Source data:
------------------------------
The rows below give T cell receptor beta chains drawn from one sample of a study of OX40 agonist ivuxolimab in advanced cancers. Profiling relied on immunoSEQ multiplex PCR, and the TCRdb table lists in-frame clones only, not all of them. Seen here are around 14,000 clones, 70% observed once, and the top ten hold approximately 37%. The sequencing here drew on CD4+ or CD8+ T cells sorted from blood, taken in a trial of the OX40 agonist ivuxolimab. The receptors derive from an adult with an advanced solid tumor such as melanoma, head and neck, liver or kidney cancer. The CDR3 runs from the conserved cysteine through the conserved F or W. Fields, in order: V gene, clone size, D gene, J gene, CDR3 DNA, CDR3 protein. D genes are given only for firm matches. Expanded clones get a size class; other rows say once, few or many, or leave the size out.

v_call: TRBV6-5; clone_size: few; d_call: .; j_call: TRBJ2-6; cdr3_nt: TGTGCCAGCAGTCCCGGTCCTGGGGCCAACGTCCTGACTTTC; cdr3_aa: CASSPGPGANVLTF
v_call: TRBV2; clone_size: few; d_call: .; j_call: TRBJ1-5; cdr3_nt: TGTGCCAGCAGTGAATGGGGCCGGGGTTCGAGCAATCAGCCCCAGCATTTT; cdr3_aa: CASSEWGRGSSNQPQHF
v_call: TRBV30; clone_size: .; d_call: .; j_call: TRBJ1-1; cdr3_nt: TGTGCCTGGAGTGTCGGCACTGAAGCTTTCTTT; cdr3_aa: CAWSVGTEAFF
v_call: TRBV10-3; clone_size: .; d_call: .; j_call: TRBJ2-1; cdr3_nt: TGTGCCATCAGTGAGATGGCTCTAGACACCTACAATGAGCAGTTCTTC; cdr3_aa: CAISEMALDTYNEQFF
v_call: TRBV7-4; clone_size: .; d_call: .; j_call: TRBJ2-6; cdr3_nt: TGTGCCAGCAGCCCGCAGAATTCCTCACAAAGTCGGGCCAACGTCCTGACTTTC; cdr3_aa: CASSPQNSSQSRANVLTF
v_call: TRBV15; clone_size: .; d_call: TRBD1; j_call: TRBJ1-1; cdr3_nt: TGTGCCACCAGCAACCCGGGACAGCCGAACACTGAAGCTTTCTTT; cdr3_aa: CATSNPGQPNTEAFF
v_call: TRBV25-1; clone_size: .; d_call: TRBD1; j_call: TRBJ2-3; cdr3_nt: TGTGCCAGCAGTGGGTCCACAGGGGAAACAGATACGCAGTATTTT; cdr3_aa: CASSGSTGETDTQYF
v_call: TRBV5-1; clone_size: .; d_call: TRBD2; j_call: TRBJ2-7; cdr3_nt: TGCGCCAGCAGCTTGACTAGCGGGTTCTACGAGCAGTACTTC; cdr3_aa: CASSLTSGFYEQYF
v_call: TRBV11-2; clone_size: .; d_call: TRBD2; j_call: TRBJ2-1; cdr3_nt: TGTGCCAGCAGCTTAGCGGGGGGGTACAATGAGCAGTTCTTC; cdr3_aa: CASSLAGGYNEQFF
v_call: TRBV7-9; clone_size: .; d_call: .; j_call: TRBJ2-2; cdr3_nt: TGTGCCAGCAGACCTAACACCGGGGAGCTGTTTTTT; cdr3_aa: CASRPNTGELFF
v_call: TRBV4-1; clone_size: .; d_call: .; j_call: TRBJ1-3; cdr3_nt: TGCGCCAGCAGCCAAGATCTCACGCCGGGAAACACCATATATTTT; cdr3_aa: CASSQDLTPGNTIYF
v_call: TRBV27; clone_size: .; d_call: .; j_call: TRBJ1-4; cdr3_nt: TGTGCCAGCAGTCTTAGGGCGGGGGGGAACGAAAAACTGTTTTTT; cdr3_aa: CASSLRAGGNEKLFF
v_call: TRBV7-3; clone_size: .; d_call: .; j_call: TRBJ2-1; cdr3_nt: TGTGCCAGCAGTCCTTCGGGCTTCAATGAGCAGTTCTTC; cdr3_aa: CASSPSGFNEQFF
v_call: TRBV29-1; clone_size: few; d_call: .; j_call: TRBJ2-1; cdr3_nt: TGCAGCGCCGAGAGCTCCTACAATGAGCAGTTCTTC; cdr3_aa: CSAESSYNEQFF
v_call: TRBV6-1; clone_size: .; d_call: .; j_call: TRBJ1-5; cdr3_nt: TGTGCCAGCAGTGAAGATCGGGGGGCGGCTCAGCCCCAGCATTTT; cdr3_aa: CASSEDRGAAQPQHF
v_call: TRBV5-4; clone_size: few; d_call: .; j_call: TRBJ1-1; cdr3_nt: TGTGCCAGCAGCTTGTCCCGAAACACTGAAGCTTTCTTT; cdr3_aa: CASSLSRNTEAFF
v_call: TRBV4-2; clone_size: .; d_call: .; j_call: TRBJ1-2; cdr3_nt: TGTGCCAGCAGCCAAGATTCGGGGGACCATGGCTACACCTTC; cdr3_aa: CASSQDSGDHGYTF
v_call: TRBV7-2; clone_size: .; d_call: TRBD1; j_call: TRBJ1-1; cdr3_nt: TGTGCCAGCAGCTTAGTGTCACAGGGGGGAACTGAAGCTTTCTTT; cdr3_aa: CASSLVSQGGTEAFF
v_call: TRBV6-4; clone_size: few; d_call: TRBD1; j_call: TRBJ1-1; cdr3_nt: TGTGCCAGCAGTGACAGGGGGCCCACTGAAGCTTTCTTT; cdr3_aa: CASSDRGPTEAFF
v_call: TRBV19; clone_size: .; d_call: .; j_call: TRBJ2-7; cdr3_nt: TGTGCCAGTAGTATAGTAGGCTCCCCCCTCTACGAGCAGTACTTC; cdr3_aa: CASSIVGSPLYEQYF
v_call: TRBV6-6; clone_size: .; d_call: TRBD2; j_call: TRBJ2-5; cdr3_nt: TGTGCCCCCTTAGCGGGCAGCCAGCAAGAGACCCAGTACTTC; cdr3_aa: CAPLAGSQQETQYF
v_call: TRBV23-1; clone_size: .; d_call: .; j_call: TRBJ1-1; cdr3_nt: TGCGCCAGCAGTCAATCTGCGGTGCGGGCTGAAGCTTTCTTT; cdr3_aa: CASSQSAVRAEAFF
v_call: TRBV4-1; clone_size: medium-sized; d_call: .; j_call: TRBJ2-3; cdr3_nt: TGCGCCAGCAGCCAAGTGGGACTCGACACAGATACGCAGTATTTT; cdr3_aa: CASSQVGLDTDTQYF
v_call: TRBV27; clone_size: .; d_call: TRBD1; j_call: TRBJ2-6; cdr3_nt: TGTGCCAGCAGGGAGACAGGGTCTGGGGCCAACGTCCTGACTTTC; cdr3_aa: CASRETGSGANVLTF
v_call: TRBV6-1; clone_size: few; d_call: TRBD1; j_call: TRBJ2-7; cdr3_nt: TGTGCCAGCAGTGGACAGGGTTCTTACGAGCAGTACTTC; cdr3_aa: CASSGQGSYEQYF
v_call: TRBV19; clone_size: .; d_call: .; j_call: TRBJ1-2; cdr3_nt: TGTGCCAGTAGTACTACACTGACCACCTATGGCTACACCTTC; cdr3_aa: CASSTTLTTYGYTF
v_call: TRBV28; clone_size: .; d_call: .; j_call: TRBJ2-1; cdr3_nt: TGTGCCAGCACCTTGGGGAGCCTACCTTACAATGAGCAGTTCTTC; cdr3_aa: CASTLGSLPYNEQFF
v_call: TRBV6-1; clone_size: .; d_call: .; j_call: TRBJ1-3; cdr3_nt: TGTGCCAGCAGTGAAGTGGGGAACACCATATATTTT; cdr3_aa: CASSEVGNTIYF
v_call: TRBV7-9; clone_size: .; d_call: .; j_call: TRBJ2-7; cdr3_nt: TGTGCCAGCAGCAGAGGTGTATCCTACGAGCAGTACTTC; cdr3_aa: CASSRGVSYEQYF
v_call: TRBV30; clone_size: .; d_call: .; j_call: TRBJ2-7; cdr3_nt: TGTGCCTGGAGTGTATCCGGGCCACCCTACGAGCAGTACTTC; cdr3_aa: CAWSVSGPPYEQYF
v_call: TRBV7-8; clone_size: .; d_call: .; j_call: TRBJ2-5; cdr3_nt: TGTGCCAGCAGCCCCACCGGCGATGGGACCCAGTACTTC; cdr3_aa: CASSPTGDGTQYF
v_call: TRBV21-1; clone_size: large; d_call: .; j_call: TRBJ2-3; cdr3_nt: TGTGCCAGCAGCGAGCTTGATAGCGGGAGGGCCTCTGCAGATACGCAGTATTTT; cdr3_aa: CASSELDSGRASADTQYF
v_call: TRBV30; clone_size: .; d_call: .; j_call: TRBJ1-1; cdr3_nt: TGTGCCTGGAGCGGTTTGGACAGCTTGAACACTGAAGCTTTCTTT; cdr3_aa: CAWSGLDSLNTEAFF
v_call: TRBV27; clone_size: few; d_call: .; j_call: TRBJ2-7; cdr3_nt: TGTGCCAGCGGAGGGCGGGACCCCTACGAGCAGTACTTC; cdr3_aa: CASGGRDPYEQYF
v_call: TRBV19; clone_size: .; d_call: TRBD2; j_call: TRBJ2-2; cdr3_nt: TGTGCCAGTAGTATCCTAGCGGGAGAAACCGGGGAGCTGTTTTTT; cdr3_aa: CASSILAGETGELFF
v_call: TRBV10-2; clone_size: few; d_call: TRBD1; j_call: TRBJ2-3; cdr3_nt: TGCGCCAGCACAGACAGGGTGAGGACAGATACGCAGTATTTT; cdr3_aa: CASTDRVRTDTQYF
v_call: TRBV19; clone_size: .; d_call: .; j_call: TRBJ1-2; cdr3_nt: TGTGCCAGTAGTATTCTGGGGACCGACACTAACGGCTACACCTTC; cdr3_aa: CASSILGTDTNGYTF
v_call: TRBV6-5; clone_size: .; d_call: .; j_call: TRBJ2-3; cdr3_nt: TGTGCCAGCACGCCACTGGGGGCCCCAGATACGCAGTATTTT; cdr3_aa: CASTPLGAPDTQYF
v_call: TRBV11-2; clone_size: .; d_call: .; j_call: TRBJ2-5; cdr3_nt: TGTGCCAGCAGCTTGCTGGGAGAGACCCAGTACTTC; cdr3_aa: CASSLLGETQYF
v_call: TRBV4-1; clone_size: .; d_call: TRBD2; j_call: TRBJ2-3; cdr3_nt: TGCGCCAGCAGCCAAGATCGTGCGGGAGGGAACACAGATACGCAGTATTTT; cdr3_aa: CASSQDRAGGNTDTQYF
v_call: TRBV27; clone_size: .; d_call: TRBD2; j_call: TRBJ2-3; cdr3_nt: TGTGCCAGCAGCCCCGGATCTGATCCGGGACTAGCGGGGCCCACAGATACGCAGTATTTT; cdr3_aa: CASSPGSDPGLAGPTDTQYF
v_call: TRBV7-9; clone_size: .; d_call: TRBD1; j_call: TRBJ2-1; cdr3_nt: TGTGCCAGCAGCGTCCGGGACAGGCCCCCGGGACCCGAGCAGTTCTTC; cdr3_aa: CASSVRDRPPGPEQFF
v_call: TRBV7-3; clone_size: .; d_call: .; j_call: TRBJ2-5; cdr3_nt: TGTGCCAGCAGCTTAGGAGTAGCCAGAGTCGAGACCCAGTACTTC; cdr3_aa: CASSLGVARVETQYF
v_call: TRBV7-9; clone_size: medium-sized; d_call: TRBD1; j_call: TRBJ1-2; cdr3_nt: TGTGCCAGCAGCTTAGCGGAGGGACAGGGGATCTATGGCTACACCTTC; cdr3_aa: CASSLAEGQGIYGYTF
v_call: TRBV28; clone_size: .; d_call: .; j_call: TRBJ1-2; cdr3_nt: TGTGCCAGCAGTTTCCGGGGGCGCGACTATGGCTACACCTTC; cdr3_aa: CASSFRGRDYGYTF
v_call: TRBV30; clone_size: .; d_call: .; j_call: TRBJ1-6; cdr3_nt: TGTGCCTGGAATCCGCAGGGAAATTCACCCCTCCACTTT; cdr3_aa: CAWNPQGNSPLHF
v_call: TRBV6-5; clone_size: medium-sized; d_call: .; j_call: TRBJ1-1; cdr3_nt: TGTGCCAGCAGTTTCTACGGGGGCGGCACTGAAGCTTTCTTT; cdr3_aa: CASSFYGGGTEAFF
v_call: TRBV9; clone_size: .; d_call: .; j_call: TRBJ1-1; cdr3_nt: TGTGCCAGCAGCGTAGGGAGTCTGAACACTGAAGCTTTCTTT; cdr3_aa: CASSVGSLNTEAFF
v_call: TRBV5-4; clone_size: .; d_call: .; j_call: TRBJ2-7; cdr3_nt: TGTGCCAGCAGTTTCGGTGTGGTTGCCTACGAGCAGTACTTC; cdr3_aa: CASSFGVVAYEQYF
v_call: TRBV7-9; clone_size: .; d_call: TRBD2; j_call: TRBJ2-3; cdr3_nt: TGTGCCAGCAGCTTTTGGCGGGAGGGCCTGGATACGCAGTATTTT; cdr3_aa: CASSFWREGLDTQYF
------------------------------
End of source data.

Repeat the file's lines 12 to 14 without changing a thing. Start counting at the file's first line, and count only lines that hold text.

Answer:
v_call: TRBV4-1; clone_size: .; d_call: .; j_call: TRBJ1-3; cdr3_nt: TGCGCCAGCAGCCAAGATCTCACGCCGGGAAACACCATATATTTT; cdr3_aa: CASSQDLTPGNTIYF
v_call: TRBV27; clone_size: .; d_call: .; j_call: TRBJ1-4; cdr3_nt: TGTGCCAGCAGTCTTAGGGCGGGGGGGAACGAAAAACTGTTTTTT; cdr3_aa: CASSLRAGGNEKLFF
v_call: TRBV7-3; clone_size: .; d_call: .; j_call: TRBJ2-1; cdr3_nt: TGTGCCAGCAGTCCTTCGGGCTTCAATGAGCAGTTCTTC; cdr3_aa: CASSPSGFNEQFF